Fact Check

Blew Chips

Published Aug 16, 2015


FACT CHECK:   Have Residents of Clint, Texas, been forcibly implanted with microchips by Jade Helm operatives?

Claim:   Residents of Clint, Texas, have been forcibly implanted with microchips by Jade Helm operatives.


Example:     [Collected via Twitter, July 2015]

I saw on my newsfeed that in clint tx people were rounded up and separated and made to either be implanted with microchips or face imprisonment.

Origins:   On 14 August 2015, the web site United Media Publishing published an article titled "Clint TX Residents Report Forced Micro-chipping by Jade Helm Operatives." According to that article, inhabitants of that Lone Star State town were being forcibly rounded up and implanted with microchips by soldiers taking part in the Jade Helm 15 military exercise:

People in the town of Clint, Texas are reporting that American soldiers have rounded up hundreds of civilians and forced them to submit to RFID implantation.

Currently Jade Helm 15 is operating just miles outside of Clint, Texas, leaving many to wonder if the two are related.

Jade Helm has been steeped in controversy since it was first announced by the military on March 23 2015, and concerned Texans have been on high alert for a potential gun-grab, or martial law scenario ever since. The governor of Texas has even deployed the National Guard to defend against any potential hostile takeover attempts. The US government has described Jade Helm as a military training exercise which focuses on specific terrains, but folks remain skeptical, and with good reason.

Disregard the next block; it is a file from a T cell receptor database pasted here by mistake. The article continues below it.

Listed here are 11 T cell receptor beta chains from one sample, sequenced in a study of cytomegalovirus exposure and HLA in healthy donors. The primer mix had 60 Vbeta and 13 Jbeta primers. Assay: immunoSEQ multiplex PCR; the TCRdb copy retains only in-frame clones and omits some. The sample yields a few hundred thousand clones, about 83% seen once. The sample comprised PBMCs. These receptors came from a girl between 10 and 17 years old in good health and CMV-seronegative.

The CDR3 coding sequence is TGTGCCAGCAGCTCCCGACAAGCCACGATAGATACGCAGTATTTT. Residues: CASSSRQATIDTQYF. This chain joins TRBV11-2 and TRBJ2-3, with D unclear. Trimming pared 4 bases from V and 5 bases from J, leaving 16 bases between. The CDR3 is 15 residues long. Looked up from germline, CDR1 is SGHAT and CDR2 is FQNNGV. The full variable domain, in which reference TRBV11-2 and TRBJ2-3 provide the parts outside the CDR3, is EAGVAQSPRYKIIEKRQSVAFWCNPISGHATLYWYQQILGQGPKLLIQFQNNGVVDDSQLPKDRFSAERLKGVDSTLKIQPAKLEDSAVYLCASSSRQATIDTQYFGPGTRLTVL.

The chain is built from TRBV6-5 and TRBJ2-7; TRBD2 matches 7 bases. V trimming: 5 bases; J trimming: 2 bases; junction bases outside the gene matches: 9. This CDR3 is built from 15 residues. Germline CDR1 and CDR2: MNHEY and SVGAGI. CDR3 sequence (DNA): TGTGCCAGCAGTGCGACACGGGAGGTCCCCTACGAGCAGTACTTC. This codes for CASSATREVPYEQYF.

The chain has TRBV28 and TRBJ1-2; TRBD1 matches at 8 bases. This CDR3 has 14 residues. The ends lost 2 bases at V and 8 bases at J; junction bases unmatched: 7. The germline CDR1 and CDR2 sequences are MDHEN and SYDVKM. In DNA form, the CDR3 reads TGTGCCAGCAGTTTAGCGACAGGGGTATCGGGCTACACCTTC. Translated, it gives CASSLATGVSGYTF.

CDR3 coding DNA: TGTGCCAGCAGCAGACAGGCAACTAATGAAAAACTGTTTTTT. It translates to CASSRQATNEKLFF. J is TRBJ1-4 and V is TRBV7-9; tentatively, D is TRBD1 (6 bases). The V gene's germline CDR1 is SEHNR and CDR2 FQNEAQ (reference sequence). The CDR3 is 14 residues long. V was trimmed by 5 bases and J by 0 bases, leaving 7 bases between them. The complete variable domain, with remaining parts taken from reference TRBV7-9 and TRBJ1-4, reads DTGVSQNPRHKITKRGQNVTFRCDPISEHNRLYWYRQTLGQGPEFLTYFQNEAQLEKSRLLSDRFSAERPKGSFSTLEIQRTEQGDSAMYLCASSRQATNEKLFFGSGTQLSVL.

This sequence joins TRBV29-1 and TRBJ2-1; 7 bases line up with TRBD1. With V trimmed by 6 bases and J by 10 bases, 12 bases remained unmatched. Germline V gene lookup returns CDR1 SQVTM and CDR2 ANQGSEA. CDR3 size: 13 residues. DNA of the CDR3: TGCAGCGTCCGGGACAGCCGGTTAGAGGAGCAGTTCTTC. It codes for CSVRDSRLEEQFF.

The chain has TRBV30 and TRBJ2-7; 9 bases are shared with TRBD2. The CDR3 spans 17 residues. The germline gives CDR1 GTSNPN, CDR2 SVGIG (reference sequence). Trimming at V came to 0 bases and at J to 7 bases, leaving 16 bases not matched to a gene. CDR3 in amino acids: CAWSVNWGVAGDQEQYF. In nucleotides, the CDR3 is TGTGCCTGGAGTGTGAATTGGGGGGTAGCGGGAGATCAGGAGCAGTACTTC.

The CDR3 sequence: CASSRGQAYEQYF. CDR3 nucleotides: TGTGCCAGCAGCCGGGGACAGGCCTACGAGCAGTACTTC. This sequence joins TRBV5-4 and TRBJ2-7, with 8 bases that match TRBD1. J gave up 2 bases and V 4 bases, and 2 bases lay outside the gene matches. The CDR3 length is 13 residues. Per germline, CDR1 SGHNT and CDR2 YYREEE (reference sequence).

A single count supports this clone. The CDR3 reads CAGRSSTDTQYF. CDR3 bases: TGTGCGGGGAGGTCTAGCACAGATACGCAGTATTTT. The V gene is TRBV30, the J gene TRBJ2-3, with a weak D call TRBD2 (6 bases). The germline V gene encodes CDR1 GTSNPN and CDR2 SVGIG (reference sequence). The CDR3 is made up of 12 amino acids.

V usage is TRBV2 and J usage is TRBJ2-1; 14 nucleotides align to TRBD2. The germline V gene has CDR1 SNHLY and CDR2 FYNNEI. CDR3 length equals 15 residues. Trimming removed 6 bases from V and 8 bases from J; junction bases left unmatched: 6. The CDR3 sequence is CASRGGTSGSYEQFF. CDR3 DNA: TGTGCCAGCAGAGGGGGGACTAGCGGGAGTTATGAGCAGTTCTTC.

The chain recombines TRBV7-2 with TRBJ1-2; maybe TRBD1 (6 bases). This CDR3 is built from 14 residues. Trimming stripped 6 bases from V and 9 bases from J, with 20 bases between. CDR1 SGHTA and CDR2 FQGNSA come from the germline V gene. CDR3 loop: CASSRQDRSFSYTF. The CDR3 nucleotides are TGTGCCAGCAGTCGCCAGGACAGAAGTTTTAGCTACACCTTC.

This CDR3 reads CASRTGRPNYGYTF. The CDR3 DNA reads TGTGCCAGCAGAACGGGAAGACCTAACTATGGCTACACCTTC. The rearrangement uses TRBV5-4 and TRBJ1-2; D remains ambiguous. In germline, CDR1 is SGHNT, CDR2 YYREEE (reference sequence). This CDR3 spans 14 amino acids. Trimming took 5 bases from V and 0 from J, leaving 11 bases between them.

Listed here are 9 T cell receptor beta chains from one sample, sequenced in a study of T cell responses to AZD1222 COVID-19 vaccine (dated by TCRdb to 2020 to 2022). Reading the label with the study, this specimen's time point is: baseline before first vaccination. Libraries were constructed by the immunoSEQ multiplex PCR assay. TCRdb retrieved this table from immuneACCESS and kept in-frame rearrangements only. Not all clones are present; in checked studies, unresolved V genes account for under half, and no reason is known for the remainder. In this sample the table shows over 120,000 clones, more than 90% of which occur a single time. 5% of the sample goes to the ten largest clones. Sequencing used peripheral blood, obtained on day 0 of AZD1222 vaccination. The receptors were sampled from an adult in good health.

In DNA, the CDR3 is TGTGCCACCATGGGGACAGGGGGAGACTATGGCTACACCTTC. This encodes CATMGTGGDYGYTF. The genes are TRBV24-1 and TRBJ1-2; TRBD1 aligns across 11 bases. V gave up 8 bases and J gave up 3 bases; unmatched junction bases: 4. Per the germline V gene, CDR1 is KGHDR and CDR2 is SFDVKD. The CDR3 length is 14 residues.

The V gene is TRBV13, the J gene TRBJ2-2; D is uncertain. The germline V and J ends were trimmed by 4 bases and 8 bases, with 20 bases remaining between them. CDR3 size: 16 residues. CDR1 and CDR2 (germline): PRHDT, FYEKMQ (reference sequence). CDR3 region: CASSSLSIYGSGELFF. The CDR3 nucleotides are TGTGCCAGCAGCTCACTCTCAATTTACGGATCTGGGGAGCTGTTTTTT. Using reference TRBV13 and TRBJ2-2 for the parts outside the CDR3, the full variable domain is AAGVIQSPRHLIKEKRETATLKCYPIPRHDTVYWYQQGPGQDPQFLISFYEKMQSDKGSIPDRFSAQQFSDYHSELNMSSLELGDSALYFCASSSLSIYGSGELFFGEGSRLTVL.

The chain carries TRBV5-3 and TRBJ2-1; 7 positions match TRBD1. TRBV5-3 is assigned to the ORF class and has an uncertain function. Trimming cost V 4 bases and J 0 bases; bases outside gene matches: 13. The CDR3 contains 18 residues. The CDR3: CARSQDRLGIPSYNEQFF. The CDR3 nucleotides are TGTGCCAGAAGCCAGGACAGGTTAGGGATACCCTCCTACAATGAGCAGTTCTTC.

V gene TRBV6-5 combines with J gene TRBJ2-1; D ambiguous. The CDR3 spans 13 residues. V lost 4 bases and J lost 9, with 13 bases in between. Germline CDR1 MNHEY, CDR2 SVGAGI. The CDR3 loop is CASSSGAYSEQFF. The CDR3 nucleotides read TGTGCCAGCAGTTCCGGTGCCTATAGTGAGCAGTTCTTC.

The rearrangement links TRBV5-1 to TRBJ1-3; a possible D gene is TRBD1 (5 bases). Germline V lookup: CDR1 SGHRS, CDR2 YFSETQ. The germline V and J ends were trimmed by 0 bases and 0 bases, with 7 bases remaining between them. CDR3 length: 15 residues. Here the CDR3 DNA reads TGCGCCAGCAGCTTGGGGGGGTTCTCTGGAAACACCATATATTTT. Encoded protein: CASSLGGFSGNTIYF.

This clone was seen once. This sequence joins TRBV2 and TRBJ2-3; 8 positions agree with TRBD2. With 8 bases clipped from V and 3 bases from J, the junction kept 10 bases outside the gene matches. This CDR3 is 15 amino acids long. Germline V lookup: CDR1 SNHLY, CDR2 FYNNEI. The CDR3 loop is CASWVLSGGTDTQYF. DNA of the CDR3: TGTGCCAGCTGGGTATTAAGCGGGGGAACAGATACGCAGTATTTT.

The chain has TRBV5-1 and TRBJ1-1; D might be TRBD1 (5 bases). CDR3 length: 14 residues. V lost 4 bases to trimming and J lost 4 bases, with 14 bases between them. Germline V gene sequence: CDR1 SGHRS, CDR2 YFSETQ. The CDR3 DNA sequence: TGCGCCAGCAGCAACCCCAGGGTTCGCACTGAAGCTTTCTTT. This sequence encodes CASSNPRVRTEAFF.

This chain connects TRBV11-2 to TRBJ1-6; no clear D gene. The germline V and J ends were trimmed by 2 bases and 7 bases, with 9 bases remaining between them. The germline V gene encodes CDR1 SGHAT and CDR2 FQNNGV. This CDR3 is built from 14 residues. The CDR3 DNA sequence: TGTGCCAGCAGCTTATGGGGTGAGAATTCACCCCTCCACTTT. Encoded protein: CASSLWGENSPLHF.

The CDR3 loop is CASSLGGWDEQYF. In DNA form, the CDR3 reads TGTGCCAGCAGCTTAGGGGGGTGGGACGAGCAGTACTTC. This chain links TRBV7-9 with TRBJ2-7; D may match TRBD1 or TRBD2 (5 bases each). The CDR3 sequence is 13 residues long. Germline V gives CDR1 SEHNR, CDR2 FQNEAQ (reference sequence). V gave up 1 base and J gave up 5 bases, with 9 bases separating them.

Several eye witness reports state that residents in the small town were rounded up and brought to an abandoned shopping mall in the area. There they were given the choice between RFID implantation, or imprisonment in the makeshift military base.

While United Media Publishing's web site doesn't feature a disclaimer identifying its content as fake news, prior efforts from the outlet include the fabricated claims that Charles Manson had died and that thousands of Christian couples were filing for divorce to protest the Supreme Court's ruling on gay marriage.

Additional articles featured on the site are similar and obvious hoaxes:

Last updated:      16 August 2015

Originally published:     16 August 2015

David Mikkelson founded the site now known as snopes.com back in 1994.